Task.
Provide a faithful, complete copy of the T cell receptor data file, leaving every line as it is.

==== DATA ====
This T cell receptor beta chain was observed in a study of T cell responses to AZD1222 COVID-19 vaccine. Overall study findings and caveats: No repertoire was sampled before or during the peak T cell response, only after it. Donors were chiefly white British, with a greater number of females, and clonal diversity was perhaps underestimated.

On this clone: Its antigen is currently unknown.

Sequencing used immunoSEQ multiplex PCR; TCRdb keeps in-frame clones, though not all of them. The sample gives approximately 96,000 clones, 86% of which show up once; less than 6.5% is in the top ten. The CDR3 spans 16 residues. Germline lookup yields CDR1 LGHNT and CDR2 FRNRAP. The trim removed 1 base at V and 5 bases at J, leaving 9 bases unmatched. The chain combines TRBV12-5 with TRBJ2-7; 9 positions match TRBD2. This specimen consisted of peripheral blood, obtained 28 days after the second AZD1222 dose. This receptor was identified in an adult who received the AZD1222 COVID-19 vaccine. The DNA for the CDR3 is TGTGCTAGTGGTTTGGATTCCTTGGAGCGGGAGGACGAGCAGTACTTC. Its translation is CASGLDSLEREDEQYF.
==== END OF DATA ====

This T cell receptor beta chain was observed in a study of T cell responses to AZD1222 COVID-19 vaccine. Overall study findings and caveats: No repertoire was sampled before or during the peak T cell response, only after it. Donors were chiefly white British, with a greater number of females, and clonal diversity was perhaps underestimated.

On this clone: Its antigen is currently unknown.

Sequencing used immunoSEQ multiplex PCR; TCRdb keeps in-frame clones, though not all of them. The sample gives approximately 96,000 clones, 86% of which show up once; less than 6.5% is in the top ten. The CDR3 spans 16 residues. Germline lookup yields CDR1 LGHNT and CDR2 FRNRAP. The trim removed 1 base at V and 5 bases at J, leaving 9 bases unmatched. The chain combines TRBV12-5 with TRBJ2-7; 9 positions match TRBD2. This specimen consisted of peripheral blood, obtained 28 days after the second AZD1222 dose. This receptor was identified in an adult who received the AZD1222 COVID-19 vaccine. The DNA for the CDR3 is TGTGCTAGTGGTTTGGATTCCTTGGAGCGGGAGGACGAGCAGTACTTC. Its translation is CASGLDSLEREDEQYF.